Even if your house is warm, your plant may still suffer due to cold drafts. Ensure your monstera is located away from exterior doors, poorly-insulated windows, air conditioning vents, and any other sources of cold drafts.

9) Poor Light Conditions

Two monstera plants growing indoors with partial sunlight

While monstera plants don’t like direct light, they still need plenty of bright sunlight. If you place them in a dim area, they will not thrive (yellowing monstera leaves or brown spots are also a common sign). 

Ensure your plant is in an area that receives at least six hours of bright light each day.

10) Sap-Sucking Pests

Small pests, including spider mites, aphids, and thrips, sometimes attack monstera plants. These tiny pests use their sucking mouthparts to drink up monstera sap.

While a few of these pests generally aren’t a problem, larger infestations can lead to a wilting plant.

You can use a soapy rag to remove small numbers of pests. However, if you’re dealing with a larger infestation, you may need to spray the pests with neem oil, insecticidal soap, or horticultural oil. 

How to Fix a Drooping Monstera Plant

A vibrant green monstera plant in a white pot on a small stand

While it probably goes without saying, the cure for your drooping monstera will depend on the cause. If your plant lacks water, you’ll want to water more, not less! And if your monstera is overwatered, you’ll want to decrease the amount you water.

With that said, sometimes, the best course of action is to go through the list of monstera plant care requirements. This way, you’ll make sure everything is in line with where it should be.

Potting Mix

All types of monstera plants prefer well-drained and well-aerated potting soil. However, this mix should also be able to hold moisture between waterings.

If you use a potting soil that doesn’t drain well, your soil may remain saturated. If this happens, your plant will be at greater risk of developing root rot.

On the other hand, soil that contains too much sand or perlite may drain too quickly. This may prevent your monstera plant from having access to enough water.

When you want to make your own potting mix, you can combine four parts pine bark fines, one part perlite, and one part coco coir.

Alternatively, you can buy a peat-based potting mix and add in some extra pine bark fines or perlite.

For more, see our in-depth guide to the best soil mix for monstera.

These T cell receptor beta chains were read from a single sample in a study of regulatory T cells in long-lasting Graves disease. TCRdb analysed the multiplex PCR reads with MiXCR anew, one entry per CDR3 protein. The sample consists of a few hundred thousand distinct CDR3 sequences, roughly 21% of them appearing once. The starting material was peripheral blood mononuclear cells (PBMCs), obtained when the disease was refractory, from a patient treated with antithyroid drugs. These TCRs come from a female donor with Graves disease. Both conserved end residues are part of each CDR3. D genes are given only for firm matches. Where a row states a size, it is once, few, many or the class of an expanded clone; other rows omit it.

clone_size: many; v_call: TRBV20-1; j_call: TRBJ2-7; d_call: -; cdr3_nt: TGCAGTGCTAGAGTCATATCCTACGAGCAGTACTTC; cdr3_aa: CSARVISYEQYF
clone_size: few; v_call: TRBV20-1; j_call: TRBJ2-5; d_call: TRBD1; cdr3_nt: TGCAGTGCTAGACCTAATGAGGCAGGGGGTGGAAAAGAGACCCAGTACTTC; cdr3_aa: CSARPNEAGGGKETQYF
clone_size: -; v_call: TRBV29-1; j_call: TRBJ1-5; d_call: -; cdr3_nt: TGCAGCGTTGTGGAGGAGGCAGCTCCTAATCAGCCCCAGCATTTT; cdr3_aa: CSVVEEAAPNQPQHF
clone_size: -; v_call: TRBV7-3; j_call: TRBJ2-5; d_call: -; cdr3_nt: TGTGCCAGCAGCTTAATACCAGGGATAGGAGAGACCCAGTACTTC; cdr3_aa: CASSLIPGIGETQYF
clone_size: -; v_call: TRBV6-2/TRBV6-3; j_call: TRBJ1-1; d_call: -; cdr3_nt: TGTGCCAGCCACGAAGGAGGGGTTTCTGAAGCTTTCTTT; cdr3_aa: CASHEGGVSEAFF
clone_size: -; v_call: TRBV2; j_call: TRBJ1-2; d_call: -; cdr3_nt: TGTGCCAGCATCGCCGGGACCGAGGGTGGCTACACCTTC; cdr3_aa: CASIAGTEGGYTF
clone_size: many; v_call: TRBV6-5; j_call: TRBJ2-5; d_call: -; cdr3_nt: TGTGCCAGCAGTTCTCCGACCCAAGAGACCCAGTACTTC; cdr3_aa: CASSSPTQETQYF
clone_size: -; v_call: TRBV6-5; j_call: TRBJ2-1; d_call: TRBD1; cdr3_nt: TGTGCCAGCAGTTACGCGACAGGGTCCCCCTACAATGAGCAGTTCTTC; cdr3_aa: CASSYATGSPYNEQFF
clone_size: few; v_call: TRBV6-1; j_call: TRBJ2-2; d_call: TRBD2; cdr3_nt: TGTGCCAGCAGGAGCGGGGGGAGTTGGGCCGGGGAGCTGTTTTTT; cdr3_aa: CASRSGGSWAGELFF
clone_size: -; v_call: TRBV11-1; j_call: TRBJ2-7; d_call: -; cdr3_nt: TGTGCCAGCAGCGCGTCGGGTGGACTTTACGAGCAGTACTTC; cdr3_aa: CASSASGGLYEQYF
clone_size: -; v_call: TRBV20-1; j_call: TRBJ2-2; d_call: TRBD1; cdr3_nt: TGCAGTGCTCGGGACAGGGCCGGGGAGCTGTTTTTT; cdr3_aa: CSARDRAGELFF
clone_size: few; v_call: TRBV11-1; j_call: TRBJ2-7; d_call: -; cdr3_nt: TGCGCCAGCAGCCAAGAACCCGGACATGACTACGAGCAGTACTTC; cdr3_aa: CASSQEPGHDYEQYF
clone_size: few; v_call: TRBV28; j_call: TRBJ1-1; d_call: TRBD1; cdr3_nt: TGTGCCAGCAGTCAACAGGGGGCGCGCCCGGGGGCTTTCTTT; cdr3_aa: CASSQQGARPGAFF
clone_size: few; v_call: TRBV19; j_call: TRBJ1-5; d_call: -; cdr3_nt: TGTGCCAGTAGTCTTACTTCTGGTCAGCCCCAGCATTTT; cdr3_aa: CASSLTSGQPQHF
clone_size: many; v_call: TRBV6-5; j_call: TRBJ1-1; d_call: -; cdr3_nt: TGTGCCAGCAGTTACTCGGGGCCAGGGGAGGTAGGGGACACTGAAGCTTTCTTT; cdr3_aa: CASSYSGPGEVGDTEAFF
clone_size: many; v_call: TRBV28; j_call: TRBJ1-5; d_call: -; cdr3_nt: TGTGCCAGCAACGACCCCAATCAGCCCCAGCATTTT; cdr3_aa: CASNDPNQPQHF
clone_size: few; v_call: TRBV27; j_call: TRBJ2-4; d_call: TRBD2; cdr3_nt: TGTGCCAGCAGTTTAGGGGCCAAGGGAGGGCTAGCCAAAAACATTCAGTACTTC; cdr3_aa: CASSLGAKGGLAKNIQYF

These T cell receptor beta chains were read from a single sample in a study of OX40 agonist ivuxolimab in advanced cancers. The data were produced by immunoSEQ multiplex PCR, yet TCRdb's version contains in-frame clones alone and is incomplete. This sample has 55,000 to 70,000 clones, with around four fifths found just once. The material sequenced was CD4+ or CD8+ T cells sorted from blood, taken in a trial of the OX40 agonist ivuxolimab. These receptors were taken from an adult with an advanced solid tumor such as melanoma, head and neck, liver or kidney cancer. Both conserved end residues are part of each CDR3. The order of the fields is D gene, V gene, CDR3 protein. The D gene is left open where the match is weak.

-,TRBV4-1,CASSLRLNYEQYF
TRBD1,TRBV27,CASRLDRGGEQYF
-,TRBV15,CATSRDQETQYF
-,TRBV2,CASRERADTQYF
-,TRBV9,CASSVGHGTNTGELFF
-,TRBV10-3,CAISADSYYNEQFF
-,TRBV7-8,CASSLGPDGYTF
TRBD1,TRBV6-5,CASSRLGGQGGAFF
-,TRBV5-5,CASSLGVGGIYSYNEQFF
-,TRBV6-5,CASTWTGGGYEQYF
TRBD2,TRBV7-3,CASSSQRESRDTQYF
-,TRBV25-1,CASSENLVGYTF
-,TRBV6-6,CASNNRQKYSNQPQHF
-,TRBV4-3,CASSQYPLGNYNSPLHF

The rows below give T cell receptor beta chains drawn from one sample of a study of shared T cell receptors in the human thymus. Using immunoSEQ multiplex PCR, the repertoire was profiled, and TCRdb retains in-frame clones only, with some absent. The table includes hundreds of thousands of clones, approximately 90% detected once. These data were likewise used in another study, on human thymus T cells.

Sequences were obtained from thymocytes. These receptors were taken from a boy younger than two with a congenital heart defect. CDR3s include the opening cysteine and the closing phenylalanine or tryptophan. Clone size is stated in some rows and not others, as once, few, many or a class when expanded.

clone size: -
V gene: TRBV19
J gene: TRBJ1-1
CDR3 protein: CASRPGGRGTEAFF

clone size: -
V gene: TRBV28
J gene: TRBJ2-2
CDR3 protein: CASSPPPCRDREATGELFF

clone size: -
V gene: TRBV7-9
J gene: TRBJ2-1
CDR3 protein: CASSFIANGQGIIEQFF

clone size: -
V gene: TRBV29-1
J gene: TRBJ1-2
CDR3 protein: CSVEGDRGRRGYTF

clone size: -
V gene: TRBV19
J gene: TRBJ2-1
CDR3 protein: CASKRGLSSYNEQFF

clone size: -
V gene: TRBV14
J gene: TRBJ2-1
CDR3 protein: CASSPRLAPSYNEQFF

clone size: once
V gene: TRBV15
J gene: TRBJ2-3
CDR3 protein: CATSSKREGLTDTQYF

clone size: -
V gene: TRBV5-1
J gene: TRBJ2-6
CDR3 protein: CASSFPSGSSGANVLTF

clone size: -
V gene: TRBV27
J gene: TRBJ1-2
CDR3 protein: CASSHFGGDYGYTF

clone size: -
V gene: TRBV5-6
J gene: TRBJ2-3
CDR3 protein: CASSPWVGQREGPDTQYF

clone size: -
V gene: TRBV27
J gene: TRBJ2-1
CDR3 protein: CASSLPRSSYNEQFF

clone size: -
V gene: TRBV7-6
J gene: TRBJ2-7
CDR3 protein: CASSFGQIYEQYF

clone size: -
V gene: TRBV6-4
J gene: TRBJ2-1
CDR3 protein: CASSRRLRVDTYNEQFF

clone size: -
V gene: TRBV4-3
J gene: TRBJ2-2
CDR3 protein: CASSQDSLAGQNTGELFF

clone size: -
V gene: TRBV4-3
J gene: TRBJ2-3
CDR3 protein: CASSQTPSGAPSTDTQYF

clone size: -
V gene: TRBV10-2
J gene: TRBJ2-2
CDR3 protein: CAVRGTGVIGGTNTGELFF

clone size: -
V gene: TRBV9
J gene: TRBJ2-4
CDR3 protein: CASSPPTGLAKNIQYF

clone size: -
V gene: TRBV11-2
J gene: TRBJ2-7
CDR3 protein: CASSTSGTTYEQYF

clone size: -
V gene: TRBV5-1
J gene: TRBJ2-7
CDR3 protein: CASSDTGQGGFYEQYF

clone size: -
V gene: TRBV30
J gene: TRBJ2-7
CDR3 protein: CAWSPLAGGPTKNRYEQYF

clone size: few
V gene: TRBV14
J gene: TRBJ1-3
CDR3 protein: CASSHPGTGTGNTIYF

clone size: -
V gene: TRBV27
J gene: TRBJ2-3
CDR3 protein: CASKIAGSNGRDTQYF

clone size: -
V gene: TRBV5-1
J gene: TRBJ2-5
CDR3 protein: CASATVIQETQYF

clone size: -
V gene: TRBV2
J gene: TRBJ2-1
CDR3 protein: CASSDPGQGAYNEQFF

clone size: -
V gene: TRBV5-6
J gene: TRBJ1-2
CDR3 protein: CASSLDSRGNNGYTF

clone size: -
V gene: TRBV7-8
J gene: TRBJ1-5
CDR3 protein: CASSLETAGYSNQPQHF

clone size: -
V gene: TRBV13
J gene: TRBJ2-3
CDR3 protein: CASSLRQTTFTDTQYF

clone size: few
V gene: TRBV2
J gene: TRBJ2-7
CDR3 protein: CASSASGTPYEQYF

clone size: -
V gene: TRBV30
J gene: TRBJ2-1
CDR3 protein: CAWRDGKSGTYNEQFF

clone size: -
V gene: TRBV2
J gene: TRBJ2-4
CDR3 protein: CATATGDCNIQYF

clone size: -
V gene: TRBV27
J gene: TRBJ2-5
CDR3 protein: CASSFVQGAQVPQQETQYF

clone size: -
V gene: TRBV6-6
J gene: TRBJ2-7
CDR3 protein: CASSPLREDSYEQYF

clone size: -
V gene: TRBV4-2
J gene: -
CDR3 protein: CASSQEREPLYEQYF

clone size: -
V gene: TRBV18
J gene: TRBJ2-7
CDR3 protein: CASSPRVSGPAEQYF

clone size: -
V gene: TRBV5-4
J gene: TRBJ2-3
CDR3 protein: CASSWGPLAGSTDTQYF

Monstera plants prefer bright yet indirect light. Direct light can damage their leaves, but full shade may cause an overall lack of vigor.

Try placing your monstera a few feet away from a south-facing or west-facing window or in the interior of a bright room.

Temperature & Humidity

Remember that monsteras are tropical plants! That means they like it warm and humid.

Aim to keep the temperature between 65ºF and 85ºF and the humidity between 40-80%.

While these plants like it warm, they don’t like direct heat sources. Therefore, keep them away from heating vents, fireplaces, and radiators.

If your air is dry, boost the humidity using a humidifier. This will help your monstera, but it will also benefit any of your other tropical houseplants.

Watering Cycles

As we mentioned above, both underwatering and overeating can cause drooping leaves. Therefore, you need to find the perfect balance of watering enough but not too much.

A good rule of thumb is to water when the top two inches of soil is dry. Simply poke your finger into the soil to check the moisture level.

When you water, thoroughly soak the soil. Also, make sure to empty any excess water that collects in a drainage dish.

For more, see our in-depth guide to watering monstera plants.


While monstera plants aren’t heavy feeders, they will benefit from regular fertilization.

Choose a balanced houseplant fertilizer and dilute it to half strength. Aim to fertilize once in the spring and once again in the summer.

You do not need to fertilize during the fall or winter.

Pests & Diseases 

The most common monstera plant pests include sucking pests such as aphids, spider mites, and thrips. If you notice these pests on your monstera, you can spray them with insecticidal soap, neem oil, or horticultural oil.

Wrapping Up

Now that you know the most common causes of drooping monstera plants, it’s time to take a look at your plant’s environment. You can prevent and reverse wilting leaves by optimizing the soil, light, temperature, and other factors.